Moves to suspend Mdluli … again

2012-05-18 00:00

CONTROVERSIAL top cop Richard Mdluli has been told by his bosses to give reasons why he should not be suspended.

City Press has received confirmation from police sources that both Mdluli and Major General Solly Lazarus, finance head of the crime intelligence unit, were yesterday served with notices of the police’s intention to suspend them.

This is the latest salvo in a police “war” between Mdluli and his superiors, including acting police chief Nhlanhla Mkhwanazi.

Mkhwanazi told the Times last week he was “cleaning house and will not stop until all the bad apples, regardless of who they are, are removed”.

It is known that Mkhwanazi believes Mdluli should not be back in the police. He fiercely resisted pressure from Police Minister Nathi Mthethwa to reinstate Mdluli in March.

The Daily News reported yesterday that Mdluli and Lazarus had been served with the notices by Lieutenant-General L.J. Motheba of the police’s legal services.

According to the newspaper, Lazarus’s notice stated that “additional and new information had come to light on earlier alleged instances of him mismanaging the crime intelligence fund”.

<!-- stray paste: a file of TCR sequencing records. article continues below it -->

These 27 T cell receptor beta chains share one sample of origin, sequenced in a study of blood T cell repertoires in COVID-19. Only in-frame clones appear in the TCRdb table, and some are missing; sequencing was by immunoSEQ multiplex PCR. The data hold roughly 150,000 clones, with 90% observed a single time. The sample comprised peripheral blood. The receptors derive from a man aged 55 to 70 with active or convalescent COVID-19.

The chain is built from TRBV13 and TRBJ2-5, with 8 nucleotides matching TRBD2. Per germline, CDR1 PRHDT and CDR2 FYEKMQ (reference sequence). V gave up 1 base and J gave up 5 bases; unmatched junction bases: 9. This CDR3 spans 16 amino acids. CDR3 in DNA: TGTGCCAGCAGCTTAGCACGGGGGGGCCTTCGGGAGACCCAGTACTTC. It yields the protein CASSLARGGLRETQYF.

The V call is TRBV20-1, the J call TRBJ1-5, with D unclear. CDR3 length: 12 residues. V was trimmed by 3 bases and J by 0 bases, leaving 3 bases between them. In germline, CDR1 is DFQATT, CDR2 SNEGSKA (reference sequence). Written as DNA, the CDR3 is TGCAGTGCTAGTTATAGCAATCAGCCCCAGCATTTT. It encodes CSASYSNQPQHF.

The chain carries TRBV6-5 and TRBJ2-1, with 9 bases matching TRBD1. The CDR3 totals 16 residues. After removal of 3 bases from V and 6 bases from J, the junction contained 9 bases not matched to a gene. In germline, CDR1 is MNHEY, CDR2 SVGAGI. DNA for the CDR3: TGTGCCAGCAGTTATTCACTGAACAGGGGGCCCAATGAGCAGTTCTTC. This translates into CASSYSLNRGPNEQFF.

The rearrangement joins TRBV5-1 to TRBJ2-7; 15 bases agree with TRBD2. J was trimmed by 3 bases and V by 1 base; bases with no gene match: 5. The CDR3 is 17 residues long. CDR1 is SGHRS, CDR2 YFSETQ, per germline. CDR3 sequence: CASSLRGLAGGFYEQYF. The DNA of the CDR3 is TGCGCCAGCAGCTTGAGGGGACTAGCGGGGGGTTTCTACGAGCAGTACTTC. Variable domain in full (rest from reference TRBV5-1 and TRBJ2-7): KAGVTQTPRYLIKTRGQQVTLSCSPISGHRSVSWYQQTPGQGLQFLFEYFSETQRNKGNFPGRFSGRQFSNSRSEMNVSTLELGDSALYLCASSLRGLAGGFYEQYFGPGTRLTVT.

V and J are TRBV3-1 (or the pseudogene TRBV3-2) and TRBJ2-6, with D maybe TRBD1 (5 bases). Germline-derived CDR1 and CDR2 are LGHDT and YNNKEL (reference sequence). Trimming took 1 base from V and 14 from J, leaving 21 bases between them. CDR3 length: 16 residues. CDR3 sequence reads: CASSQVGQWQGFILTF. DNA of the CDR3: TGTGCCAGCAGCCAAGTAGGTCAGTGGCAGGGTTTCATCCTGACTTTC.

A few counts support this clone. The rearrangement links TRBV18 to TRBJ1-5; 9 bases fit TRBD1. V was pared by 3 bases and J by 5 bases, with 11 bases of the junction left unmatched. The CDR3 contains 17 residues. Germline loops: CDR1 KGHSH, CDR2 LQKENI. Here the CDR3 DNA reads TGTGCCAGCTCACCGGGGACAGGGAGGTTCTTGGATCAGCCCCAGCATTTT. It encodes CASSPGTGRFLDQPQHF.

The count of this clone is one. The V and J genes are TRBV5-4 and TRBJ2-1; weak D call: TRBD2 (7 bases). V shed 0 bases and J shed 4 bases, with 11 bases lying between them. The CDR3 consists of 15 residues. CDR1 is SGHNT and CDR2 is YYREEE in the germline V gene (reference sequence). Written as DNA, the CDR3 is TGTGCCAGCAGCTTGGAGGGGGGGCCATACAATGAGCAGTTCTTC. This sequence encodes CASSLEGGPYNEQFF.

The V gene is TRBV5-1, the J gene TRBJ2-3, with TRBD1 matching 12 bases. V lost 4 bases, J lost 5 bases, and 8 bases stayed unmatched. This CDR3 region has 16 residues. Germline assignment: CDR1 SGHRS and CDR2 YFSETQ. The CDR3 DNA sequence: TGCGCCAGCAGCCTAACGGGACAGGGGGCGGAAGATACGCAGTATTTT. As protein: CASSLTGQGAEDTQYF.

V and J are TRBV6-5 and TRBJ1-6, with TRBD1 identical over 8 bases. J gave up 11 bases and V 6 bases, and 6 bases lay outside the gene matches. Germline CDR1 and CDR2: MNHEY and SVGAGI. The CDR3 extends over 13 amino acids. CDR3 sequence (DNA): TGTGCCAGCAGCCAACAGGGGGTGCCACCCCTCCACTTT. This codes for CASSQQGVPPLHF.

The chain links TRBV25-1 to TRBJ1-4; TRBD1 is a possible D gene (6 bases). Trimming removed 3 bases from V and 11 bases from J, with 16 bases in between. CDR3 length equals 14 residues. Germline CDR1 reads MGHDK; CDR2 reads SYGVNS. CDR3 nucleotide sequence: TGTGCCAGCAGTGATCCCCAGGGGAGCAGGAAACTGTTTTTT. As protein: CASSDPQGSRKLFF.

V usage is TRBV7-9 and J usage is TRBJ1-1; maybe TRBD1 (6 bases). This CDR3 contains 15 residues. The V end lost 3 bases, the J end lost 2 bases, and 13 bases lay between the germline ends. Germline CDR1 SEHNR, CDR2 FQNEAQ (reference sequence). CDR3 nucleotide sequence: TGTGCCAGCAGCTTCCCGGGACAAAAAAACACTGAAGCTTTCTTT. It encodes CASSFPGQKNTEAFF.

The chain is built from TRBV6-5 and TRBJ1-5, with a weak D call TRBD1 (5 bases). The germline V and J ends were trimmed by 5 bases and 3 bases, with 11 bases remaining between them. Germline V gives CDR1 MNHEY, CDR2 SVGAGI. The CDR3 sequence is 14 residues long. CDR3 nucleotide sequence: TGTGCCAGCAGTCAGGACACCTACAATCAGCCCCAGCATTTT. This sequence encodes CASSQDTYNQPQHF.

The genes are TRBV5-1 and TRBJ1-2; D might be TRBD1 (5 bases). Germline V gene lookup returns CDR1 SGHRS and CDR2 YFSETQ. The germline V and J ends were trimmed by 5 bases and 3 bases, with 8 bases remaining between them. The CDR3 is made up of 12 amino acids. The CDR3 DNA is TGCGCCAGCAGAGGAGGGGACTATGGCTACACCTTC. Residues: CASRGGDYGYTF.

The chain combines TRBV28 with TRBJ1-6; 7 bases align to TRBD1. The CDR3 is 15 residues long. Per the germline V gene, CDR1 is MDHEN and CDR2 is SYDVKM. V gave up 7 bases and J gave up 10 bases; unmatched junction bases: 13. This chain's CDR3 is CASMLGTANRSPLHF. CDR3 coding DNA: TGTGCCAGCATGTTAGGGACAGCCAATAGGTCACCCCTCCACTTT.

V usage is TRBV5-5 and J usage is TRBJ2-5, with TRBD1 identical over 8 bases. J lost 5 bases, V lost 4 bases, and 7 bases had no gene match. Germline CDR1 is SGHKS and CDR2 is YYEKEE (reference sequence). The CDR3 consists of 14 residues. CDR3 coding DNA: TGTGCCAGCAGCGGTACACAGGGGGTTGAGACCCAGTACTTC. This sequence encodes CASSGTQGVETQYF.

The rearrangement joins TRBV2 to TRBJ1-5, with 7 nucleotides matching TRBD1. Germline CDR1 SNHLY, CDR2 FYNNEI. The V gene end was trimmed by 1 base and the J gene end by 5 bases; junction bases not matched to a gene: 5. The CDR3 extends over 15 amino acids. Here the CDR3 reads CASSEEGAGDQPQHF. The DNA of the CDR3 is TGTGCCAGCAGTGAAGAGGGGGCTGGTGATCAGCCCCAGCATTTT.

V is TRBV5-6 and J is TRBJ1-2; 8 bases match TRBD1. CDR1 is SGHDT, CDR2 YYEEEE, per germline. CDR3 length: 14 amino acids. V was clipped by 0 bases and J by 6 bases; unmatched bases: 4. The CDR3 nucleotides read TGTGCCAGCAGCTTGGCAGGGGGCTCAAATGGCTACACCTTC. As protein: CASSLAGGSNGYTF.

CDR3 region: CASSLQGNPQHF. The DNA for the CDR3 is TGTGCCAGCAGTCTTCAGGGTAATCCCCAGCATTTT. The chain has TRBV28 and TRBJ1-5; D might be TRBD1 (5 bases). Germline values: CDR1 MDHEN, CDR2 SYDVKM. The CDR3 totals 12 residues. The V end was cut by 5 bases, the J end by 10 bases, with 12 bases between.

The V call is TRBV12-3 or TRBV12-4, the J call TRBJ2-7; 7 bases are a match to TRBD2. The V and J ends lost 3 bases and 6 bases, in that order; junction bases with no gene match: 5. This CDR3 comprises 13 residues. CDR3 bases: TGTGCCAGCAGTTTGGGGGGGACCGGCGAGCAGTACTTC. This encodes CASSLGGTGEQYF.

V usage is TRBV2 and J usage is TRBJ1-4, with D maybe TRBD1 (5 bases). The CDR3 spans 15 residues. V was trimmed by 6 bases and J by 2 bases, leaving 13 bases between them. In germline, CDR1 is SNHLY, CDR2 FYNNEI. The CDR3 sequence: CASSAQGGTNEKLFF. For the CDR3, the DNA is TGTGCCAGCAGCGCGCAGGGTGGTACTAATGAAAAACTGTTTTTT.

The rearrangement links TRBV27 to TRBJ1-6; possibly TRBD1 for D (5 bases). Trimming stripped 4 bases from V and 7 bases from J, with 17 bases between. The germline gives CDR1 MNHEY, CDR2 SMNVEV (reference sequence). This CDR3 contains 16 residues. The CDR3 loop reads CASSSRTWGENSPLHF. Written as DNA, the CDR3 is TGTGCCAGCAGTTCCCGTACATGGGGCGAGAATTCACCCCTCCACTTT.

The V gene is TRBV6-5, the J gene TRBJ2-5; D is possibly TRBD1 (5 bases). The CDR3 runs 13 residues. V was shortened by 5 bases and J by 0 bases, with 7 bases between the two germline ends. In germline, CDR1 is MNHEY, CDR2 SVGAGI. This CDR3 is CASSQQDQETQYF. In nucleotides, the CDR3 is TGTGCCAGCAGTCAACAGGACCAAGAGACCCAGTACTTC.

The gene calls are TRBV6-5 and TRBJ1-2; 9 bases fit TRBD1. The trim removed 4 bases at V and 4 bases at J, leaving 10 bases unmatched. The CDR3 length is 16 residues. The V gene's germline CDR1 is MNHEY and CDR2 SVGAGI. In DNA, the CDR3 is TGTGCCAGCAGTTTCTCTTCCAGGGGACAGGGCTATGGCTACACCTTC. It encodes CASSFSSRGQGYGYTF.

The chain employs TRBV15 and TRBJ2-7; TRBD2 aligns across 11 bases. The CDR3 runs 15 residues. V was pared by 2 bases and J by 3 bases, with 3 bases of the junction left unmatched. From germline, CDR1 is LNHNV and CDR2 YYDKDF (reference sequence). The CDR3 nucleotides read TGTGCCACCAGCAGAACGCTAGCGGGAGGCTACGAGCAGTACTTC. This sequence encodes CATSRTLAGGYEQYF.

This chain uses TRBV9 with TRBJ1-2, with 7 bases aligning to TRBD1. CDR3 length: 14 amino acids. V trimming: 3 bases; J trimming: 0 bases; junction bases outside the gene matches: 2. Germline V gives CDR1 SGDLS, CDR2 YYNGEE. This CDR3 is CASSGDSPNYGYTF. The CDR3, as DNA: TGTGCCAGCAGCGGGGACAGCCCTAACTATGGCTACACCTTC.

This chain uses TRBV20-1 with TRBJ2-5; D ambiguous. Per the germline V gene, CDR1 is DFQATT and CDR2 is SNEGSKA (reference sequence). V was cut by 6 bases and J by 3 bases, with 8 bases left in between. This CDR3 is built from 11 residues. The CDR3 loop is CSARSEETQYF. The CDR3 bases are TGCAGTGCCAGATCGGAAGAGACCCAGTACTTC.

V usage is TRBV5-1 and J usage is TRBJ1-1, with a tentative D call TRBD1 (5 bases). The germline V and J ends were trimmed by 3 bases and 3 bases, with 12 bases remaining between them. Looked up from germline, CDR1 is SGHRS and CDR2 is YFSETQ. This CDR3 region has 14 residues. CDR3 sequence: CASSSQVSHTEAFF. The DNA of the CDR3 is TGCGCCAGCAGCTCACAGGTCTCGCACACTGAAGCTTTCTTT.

Lazarus was also previously suspended from the police, but reinstated with Mdluli after pressure from Mthethwa.

Mdluli is the former head of crime intelligence who was moved sideways by Mthethwa last week to allow a task team head by chief state law adviser Enver Daniels to investigate claims by Mdluli that senior cops were conspiring against him.

Ike Motloung, Mdluli’s lawyer, said he had “no comment” on the latest move by the police.

Meanwhile, President Jacob Zuma yesterday tried to assure South Africans that there was “no need for alarm” about the Mdluli saga.

Speaking at a New Age business breakfast in Mangaung yesterday morning, Zuma said concerns around Mdluli would be addressed.

“Our country has enough instruments to ensure that there is no abuse of power or resources to further any objectives, especially by our intelligence and security sources,” he said.

Zuma said the Constitution had “very specific provisions” to protect citizens from a possible violation of their rights. “There is therefore no need for alarm on this matter.”

In reference to a task team established to investigate Mdluli’s claims of a conspiracy against him, he said Mthethwa “has acted on the matter that affects the crime intelligence unit and has established a task team to investigate”.

Mthethwa should be given “space to conclude this matter”, assisted by other law enforcement agencies.

The Inspector-General of Intelligence, Faith Radebe, also had “legal oversight” over the financial management of crime intelligence, he said, and could also look “at any other issue that may arise in the course of this investigation”.

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